Facebook 'like' symbol Much of Facebook's advertising model features around "likes" - however their worth is disputed

This goldmine could swell further. In the UK, ministers are said to be considering using Facebook, among other services, to act as official identification for accessing public services online.

Such advancements are being noted by data regulators. In Europe in particular, Facebook has been faced with increased demands to tighten data privacy practices.

The company, which has based its European headquarters in Ireland, was last month told by the Irish Data Protection Commissioner, Billy Hawkes, that it must amend its Phototag feature - a tool powered by facial recognition software.

Following an extensive audit, the commission also sought extra assurances from Facebook over issues surrounding account deletion and targeted advertising.

As it continues to innovate and evolve, the company would need to get used to finding itself audited and investigated, said Ms Zoller.

"They're so high-profile," she said.

"They're a bit of a poster boy, but they could be a whipping boy if they're not careful."

 

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  • rate this
    +1

    Comment number 157.

    i find facebook and twitter so tiresome; it merely gives a certain group of people carte blanche to live their lives through them. one of my 'real' friends was more upset when his wife changed her facebook status then when she threw him out of the house for having an affair. its sad

  • rate this
    +9

    Comment number 156.

    This figure is very misleading. Take out all of the spam accounts and accounts that were set up and then virtually never used and the figure is much lower.

  • rate this
    0

    Comment number 155.

    143.phudist
    "It is perfectly possible to control your privacy settings."
    But it isn't possible to control what happens to your private information, which leaves your computer for Facebook's 'cloud' instantly you type it in and is forever out of your hands. Everything you post on Facebook is actually PUBLIC and can appear again on the Internet in any context you care to imagine, including photos.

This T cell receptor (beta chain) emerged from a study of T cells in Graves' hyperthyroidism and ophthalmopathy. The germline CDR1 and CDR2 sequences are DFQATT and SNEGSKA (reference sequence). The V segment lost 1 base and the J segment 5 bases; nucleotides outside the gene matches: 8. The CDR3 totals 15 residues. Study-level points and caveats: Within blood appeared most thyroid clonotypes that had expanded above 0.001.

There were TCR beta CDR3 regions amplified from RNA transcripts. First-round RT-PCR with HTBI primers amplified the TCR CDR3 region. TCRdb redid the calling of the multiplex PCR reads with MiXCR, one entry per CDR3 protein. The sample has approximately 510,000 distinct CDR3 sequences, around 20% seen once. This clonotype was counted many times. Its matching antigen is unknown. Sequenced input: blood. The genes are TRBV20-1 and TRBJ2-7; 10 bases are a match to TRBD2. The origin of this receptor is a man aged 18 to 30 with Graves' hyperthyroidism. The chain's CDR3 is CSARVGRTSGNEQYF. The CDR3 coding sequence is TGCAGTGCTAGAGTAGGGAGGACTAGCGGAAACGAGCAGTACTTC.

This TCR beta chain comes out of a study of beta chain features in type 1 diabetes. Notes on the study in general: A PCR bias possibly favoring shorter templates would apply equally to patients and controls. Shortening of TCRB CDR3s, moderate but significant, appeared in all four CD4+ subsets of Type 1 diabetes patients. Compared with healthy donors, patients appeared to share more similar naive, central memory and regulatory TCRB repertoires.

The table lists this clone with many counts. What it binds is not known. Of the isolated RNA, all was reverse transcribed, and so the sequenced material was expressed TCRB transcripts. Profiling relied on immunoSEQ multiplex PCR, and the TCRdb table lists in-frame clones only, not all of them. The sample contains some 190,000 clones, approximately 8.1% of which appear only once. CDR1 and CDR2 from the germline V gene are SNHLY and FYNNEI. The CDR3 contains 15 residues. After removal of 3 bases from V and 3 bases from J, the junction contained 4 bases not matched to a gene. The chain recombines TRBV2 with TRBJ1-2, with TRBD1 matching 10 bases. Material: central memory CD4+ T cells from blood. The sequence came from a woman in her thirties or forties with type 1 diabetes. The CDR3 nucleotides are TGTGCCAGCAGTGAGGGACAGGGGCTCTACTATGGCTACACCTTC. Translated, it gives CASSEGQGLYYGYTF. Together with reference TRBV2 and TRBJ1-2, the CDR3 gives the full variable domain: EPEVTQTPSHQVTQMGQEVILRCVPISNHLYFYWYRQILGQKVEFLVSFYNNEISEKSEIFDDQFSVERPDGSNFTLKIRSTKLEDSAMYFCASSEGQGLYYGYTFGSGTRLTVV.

• Comment number 154.

    This comment was removed because the moderators found it broke the house rules. Explain.

  • rate this
    0

    Comment number 153.

    Facebook is nothing more than a way for friends & family to stay connected. I proudly boast to have over +800 Friends!! 400 of whom I really don’t know, 200 from my childhood, 100 recent contacts (I met in a bar), 50 from work (yikes) 40 family members, 20 Real Friends and about 5 Close Friends.

    Now apply that to the Data Mining Analytics, and you really have a flop, shareholders beware.

  • rate this
    +1

    Comment number 152.

    Pics or it didn't happen.

  • Comment number 151.

    This comment was removed because the moderators found it broke the house rules. Explain.

  • rate this
    +1

    Comment number 150.

    That's one billion users -1 user as I have just closed my account on Facebook. Granted, facebook is good for keeping up with long lost friends but as a social tool its a bad immitation at best. get Skype, its more honest!!!

  • rate this
    +1

    Comment number 149.

    Ludicrous figure. I'm not on there. Neither are my kids. I can't see we're THAT weird. No way are 50% of people with internet access on Facebook.

  • rate this
    +2

    Comment number 148.